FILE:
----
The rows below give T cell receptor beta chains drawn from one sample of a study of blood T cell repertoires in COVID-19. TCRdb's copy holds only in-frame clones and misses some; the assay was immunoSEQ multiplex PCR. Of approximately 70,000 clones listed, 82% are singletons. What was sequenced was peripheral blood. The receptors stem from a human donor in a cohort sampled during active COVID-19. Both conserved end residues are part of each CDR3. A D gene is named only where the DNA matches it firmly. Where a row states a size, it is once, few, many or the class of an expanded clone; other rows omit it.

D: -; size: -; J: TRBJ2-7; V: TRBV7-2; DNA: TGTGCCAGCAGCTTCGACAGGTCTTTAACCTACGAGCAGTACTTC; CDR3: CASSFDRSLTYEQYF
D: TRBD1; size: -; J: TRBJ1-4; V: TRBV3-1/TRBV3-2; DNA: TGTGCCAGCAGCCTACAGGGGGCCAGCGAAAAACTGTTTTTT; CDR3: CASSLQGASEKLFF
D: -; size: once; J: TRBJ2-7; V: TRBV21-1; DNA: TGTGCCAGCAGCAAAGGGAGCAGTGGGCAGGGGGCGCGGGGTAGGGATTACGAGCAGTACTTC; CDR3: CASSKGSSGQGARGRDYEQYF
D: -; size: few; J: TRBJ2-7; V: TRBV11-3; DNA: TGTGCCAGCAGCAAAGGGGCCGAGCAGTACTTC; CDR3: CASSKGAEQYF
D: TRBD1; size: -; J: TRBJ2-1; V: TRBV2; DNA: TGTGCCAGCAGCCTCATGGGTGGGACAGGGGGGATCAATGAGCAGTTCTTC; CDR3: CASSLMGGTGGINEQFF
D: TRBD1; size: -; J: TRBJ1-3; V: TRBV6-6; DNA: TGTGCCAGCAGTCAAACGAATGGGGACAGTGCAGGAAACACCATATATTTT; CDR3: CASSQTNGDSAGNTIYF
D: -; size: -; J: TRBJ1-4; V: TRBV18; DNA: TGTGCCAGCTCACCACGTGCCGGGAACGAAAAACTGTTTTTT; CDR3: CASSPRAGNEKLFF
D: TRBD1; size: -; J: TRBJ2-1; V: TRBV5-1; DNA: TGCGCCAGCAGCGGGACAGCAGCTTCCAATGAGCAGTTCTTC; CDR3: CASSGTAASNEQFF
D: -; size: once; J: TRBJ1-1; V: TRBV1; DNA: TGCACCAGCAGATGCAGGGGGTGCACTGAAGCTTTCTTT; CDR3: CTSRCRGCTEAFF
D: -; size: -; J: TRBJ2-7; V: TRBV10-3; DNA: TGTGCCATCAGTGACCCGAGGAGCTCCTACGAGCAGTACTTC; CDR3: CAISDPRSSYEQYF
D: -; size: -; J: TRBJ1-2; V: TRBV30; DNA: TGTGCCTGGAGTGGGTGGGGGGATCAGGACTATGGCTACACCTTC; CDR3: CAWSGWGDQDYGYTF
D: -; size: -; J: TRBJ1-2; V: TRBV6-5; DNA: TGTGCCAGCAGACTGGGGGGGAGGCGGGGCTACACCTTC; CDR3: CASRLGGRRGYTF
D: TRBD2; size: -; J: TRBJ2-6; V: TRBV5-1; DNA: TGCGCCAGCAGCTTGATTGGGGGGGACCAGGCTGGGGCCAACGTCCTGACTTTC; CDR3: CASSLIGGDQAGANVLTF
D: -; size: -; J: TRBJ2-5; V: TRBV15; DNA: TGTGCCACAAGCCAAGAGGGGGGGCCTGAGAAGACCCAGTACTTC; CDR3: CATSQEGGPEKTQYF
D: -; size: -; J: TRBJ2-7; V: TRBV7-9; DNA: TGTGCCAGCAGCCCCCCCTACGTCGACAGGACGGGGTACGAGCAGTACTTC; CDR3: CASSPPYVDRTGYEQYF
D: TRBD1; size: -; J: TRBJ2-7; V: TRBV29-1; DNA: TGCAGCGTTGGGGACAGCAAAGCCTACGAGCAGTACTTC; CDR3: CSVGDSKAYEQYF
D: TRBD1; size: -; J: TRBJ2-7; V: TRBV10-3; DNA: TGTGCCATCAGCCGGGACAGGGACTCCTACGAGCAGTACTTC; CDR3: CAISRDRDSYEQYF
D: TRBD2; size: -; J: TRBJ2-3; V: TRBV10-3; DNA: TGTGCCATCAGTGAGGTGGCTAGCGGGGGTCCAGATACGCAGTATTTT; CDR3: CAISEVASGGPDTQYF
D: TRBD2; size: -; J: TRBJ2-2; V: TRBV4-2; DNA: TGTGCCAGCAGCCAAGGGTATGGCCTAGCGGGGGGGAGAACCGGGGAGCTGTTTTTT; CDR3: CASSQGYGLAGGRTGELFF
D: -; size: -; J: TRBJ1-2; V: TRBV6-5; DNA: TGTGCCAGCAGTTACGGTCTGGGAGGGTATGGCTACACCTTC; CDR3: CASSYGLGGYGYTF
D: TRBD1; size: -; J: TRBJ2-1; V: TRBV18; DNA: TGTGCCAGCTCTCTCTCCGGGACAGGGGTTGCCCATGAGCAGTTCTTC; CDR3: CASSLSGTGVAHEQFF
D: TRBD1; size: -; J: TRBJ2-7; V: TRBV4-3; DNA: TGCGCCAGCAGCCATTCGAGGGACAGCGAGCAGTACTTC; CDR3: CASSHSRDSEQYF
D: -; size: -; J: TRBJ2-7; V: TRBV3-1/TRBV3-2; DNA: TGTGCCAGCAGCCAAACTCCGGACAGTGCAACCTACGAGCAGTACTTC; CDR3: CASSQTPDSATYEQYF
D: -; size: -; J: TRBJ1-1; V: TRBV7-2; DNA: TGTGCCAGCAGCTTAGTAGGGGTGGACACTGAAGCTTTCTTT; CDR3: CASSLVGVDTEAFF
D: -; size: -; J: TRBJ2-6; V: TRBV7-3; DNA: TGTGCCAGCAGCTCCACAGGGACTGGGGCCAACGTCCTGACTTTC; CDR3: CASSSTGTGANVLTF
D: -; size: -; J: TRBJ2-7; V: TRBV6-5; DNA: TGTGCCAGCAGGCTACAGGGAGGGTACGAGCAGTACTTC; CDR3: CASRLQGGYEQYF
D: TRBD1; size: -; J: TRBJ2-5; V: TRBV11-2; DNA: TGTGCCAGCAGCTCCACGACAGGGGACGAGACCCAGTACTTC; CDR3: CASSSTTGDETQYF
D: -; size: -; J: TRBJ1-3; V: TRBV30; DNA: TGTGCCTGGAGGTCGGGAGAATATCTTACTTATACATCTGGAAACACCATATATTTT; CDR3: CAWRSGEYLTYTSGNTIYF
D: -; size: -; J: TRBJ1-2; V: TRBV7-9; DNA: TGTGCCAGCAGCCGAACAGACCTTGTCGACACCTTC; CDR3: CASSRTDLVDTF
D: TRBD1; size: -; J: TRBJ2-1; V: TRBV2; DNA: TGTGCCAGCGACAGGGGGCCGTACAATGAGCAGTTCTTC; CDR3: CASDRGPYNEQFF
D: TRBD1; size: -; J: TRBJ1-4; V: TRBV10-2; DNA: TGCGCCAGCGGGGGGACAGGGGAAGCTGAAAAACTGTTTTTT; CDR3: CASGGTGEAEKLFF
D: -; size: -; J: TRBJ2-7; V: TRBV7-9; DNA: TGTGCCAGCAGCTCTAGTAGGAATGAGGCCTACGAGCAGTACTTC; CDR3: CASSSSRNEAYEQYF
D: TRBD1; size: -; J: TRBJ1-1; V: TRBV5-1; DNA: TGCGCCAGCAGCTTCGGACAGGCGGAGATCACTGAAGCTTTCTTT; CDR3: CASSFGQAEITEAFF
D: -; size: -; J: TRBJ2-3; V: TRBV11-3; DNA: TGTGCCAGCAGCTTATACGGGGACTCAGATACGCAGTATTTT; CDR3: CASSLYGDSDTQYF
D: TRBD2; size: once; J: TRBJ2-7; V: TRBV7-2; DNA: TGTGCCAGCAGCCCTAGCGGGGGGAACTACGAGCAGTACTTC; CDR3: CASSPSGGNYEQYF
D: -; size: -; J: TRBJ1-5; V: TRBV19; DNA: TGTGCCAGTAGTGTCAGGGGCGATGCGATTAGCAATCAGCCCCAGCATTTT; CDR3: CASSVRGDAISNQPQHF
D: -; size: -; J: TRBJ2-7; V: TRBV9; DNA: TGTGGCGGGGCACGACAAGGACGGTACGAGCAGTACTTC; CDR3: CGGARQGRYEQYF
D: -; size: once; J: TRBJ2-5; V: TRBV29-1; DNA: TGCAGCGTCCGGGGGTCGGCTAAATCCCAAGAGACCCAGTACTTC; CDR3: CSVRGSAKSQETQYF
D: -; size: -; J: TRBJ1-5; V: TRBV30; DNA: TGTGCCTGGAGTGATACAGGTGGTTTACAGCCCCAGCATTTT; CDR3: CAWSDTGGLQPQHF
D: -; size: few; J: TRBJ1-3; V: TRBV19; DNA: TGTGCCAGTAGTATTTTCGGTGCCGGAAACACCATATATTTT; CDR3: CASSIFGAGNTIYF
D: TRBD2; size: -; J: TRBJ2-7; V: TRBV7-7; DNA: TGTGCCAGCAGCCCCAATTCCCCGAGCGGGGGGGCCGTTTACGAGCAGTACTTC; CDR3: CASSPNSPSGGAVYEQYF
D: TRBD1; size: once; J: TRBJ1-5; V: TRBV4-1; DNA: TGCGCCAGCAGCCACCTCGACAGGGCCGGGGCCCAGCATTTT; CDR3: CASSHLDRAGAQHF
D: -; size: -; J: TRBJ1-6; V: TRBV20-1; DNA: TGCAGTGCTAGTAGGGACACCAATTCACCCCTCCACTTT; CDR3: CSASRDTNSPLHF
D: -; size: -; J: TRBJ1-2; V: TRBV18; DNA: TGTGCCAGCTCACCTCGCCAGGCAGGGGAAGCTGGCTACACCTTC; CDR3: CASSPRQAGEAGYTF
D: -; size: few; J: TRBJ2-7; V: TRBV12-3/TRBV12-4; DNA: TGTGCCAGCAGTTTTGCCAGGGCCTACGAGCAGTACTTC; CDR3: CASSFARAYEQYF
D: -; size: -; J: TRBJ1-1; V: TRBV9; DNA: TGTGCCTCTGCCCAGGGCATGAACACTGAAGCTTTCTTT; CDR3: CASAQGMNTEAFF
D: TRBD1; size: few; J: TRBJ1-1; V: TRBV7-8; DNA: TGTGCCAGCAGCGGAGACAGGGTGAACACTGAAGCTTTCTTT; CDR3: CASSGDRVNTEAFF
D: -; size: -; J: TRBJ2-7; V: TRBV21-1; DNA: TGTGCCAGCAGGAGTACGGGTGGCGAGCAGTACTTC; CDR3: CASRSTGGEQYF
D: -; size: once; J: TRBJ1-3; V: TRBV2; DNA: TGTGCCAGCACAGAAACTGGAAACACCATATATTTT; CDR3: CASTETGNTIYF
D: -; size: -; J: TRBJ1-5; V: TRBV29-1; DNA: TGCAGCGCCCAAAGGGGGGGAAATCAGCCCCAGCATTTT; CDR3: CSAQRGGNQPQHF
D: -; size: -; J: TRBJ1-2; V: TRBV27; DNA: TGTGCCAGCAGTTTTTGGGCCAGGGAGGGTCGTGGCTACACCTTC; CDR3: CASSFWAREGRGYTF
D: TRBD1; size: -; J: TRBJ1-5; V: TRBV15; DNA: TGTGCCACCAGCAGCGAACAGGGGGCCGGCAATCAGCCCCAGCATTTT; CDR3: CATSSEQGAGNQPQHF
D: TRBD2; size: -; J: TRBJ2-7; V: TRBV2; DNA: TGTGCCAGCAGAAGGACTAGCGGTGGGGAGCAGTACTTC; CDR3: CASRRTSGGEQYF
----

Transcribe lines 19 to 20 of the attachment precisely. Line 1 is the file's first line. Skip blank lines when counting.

D: TRBD2; size: -; J: TRBJ2-3; V: TRBV10-3; DNA: TGTGCCATCAGTGAGGTGGCTAGCGGGGGTCCAGATACGCAGTATTTT; CDR3: CAISEVASGGPDTQYF
D: TRBD2; size: -; J: TRBJ2-2; V: TRBV4-2; DNA: TGTGCCAGCAGCCAAGGGTATGGCCTAGCGGGGGGGAGAACCGGGGAGCTGTTTTTT; CDR3: CASSQGYGLAGGRTGELFF